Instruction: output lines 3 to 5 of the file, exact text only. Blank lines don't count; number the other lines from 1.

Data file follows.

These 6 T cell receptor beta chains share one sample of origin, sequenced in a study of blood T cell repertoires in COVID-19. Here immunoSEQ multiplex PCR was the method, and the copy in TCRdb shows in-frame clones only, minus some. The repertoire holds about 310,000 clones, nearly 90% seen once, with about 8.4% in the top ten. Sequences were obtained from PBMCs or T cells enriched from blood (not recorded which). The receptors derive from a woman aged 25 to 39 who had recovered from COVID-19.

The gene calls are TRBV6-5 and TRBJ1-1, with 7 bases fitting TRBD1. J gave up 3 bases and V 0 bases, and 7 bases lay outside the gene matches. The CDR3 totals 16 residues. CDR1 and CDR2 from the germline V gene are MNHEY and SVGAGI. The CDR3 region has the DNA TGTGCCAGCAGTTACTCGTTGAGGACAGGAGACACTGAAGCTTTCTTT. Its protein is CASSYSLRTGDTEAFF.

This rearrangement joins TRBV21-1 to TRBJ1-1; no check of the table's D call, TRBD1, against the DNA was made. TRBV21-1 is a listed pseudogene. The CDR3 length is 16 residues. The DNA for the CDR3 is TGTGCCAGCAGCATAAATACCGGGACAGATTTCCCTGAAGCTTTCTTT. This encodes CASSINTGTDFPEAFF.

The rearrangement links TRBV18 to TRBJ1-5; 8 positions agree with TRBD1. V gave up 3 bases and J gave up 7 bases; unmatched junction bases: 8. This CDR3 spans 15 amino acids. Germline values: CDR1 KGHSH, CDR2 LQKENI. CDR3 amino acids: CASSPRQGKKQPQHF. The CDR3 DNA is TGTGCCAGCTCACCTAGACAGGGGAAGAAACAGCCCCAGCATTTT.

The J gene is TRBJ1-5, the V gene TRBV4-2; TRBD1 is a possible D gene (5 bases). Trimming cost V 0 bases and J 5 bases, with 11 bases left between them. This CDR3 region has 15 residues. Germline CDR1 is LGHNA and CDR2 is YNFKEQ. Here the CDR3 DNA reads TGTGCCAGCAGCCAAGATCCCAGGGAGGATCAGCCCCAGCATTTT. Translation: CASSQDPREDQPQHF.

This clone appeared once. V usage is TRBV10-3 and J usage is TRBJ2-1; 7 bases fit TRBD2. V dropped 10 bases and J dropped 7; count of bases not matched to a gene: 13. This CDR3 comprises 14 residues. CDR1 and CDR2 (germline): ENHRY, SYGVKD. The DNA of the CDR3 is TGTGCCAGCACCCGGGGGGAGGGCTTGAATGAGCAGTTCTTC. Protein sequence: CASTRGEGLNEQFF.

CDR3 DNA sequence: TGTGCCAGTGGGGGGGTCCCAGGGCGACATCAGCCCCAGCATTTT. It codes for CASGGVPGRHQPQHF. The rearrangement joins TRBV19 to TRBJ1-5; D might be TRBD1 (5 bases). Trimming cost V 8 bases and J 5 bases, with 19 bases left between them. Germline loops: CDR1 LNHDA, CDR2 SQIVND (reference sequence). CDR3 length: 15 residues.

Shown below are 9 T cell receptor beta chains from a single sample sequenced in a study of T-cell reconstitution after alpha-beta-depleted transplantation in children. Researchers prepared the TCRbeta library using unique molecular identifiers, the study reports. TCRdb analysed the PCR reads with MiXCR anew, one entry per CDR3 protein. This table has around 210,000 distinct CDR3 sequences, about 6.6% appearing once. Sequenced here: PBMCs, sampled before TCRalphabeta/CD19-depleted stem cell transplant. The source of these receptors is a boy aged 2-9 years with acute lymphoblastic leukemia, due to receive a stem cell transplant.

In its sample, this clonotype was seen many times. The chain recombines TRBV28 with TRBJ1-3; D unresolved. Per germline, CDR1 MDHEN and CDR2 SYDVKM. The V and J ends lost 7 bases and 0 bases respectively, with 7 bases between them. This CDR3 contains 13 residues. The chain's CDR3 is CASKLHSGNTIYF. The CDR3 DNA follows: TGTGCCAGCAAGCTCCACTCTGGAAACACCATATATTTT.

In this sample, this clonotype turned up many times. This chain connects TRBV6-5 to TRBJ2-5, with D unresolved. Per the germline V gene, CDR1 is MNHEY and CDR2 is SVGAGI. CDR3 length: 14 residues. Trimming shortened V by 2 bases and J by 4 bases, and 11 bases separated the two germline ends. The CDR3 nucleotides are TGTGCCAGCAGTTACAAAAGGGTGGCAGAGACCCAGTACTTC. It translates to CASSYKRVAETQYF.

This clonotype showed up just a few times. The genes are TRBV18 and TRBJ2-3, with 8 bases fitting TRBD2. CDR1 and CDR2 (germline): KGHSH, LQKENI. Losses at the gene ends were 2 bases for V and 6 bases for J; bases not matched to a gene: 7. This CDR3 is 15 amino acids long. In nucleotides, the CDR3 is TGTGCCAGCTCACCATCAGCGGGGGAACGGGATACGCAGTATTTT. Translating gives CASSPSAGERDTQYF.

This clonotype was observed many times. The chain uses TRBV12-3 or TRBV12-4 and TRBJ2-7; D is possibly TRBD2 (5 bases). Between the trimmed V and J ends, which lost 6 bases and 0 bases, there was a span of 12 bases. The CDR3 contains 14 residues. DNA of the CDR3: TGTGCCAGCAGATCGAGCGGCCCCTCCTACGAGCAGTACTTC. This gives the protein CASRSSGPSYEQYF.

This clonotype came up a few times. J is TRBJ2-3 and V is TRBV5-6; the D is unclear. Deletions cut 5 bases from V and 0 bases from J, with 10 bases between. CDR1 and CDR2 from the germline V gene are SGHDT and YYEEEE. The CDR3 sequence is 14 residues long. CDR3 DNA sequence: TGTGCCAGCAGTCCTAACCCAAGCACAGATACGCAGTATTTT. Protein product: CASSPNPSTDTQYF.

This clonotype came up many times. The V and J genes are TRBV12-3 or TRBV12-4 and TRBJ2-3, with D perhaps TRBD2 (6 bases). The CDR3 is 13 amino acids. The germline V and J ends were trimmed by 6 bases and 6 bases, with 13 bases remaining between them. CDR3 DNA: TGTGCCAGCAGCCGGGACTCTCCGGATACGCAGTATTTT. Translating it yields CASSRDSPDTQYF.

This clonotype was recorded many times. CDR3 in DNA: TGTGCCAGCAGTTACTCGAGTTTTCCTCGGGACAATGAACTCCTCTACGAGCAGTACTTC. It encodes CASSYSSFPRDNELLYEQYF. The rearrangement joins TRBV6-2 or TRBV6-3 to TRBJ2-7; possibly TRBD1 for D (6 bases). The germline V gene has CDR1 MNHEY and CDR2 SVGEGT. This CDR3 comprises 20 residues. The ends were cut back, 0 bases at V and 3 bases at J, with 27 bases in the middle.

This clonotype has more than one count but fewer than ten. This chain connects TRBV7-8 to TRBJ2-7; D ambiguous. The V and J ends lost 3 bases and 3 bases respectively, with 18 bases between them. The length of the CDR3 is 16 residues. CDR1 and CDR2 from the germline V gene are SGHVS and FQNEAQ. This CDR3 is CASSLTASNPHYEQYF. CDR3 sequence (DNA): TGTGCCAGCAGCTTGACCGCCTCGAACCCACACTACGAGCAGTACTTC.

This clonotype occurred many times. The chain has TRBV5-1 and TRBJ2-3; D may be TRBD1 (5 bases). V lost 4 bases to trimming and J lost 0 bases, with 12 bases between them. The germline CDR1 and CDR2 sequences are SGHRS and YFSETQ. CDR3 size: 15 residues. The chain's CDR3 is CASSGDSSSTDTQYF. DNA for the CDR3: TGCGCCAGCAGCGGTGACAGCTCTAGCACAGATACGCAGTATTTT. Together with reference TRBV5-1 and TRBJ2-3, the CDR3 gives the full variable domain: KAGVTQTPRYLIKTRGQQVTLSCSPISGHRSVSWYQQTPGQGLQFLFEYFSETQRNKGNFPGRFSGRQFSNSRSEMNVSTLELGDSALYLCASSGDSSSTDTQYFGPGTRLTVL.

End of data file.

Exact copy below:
This rearrangement joins TRBV21-1 to TRBJ1-1; no check of the table's D call, TRBD1, against the DNA was made. TRBV21-1 is a listed pseudogene. The CDR3 length is 16 residues. The DNA for the CDR3 is TGTGCCAGCAGCATAAATACCGGGACAGATTTCCCTGAAGCTTTCTTT. This encodes CASSINTGTDFPEAFF.

The rearrangement links TRBV18 to TRBJ1-5; 8 positions agree with TRBD1. V gave up 3 bases and J gave up 7 bases; unmatched junction bases: 8. This CDR3 spans 15 amino acids. Germline values: CDR1 KGHSH, CDR2 LQKENI. CDR3 amino acids: CASSPRQGKKQPQHF. The CDR3 DNA is TGTGCCAGCTCACCTAGACAGGGGAAGAAACAGCCCCAGCATTTT.

The J gene is TRBJ1-5, the V gene TRBV4-2; TRBD1 is a possible D gene (5 bases). Trimming cost V 0 bases and J 5 bases, with 11 bases left between them. This CDR3 region has 15 residues. Germline CDR1 is LGHNA and CDR2 is YNFKEQ. Here the CDR3 DNA reads TGTGCCAGCAGCCAAGATCCCAGGGAGGATCAGCCCCAGCATTTT. Translation: CASSQDPREDQPQHF.